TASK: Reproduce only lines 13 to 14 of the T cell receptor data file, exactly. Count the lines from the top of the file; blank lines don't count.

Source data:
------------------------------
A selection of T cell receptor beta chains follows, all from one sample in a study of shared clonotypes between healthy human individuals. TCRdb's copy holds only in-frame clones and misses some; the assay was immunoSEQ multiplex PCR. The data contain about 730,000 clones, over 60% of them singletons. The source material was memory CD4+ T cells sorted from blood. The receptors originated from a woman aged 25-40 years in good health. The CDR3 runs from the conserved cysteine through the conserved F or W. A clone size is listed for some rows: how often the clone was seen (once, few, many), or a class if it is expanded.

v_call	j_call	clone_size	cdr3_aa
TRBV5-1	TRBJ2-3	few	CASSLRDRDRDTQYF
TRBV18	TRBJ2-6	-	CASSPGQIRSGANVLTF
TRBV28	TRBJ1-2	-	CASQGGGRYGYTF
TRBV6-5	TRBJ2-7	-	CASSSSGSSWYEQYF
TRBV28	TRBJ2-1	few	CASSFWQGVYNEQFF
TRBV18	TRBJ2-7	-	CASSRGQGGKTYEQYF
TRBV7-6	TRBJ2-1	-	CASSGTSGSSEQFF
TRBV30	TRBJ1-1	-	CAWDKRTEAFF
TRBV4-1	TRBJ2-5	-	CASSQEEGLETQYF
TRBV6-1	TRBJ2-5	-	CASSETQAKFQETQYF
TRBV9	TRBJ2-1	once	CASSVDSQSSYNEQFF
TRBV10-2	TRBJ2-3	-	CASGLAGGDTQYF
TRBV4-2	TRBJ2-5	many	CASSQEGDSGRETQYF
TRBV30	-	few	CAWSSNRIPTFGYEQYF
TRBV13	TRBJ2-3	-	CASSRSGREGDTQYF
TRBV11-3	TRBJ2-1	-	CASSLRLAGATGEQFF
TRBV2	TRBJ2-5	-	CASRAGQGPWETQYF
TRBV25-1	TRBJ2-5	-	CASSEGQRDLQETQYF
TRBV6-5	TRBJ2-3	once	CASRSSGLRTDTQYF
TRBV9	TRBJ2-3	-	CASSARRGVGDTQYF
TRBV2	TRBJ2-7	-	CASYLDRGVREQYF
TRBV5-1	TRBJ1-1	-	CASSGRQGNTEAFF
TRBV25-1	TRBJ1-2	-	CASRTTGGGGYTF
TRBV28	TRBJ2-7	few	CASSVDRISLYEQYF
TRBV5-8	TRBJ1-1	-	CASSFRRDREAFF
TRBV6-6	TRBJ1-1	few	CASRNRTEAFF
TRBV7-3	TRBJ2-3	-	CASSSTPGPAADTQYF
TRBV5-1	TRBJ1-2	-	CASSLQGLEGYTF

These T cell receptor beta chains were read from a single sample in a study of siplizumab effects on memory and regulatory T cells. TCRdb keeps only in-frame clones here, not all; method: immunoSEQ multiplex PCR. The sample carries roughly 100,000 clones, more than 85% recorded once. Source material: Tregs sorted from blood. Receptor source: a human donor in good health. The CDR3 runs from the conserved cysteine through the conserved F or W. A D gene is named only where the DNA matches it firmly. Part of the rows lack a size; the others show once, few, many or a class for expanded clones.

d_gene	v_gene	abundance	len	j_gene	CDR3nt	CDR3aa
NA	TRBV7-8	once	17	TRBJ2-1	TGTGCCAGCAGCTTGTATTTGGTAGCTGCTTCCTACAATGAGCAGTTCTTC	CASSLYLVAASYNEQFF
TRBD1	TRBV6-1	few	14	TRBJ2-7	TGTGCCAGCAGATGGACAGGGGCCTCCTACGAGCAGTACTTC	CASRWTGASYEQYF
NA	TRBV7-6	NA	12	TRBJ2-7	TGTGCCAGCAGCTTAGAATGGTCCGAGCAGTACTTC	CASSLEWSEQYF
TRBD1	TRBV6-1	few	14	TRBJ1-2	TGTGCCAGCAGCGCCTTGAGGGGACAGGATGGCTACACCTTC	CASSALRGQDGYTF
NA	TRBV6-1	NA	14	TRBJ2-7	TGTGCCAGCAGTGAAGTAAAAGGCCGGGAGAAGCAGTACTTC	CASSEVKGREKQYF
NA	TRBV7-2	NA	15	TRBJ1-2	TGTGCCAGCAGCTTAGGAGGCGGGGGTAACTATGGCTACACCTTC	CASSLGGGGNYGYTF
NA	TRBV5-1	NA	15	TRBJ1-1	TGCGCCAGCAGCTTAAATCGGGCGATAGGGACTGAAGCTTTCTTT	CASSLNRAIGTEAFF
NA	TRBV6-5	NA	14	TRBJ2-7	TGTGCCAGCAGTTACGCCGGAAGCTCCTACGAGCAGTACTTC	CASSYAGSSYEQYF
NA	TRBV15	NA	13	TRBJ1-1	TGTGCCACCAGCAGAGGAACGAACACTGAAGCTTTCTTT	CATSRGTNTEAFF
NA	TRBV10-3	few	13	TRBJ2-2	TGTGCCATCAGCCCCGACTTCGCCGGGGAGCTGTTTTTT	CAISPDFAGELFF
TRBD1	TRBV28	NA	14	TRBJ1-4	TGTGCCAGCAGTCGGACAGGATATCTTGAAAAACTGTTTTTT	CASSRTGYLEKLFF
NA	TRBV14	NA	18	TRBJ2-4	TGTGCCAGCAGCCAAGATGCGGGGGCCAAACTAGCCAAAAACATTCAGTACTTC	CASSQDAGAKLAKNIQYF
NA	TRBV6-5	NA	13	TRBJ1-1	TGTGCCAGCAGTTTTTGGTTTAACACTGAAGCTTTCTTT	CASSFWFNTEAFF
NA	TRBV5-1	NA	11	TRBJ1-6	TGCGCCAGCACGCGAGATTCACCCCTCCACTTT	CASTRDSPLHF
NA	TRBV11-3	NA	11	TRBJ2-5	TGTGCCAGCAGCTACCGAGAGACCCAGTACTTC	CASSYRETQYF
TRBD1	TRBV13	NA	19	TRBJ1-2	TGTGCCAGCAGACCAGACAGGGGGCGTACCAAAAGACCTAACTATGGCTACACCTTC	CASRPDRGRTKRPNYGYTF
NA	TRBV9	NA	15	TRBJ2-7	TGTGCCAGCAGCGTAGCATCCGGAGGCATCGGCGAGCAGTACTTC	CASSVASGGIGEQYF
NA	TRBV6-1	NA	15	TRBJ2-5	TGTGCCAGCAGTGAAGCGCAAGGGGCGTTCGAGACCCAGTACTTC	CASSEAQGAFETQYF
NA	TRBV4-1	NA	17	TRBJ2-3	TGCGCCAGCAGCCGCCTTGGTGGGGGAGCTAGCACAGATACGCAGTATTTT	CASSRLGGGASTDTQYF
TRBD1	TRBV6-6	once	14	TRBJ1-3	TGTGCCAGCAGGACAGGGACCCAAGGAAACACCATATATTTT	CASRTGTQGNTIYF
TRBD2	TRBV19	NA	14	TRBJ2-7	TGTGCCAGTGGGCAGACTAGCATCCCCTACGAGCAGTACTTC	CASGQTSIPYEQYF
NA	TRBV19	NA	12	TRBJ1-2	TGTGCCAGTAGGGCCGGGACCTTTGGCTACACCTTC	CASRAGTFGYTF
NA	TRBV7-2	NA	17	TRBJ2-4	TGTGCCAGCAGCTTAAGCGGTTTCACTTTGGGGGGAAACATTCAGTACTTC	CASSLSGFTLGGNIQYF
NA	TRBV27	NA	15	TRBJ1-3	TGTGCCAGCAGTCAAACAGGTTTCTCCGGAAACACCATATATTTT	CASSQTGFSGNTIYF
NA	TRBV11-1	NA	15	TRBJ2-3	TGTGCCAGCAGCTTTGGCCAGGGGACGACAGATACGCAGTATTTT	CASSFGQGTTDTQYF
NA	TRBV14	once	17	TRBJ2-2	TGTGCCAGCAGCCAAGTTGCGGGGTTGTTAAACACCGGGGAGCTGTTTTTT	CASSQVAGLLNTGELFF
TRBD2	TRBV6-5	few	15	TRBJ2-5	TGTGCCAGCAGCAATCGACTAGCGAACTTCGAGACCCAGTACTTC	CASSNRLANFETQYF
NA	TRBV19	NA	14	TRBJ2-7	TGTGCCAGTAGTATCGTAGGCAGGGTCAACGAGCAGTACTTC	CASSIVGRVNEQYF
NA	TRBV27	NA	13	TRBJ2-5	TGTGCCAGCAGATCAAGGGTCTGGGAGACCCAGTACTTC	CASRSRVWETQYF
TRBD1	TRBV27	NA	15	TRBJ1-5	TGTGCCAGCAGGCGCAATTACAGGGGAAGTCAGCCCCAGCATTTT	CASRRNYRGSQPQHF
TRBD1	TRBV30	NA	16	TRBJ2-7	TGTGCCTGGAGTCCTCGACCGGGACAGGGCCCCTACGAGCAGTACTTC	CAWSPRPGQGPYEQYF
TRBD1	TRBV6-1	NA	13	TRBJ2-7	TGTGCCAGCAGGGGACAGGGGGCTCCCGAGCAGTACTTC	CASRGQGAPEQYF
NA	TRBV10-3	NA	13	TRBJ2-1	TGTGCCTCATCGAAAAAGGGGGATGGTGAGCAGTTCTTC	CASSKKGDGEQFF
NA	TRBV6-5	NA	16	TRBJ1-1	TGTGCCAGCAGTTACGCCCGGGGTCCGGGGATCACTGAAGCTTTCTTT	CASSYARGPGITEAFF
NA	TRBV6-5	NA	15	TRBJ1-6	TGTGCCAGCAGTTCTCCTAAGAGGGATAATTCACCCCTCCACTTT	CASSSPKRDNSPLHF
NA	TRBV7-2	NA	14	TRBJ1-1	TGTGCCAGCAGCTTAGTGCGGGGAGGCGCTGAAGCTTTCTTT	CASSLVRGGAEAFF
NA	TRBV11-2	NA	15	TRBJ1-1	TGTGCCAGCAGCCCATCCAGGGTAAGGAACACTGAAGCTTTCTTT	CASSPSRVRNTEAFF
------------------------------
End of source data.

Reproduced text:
TRBV9	TRBJ2-1	once	CASSVDSQSSYNEQFF
TRBV10-2	TRBJ2-3	-	CASGLAGGDTQYF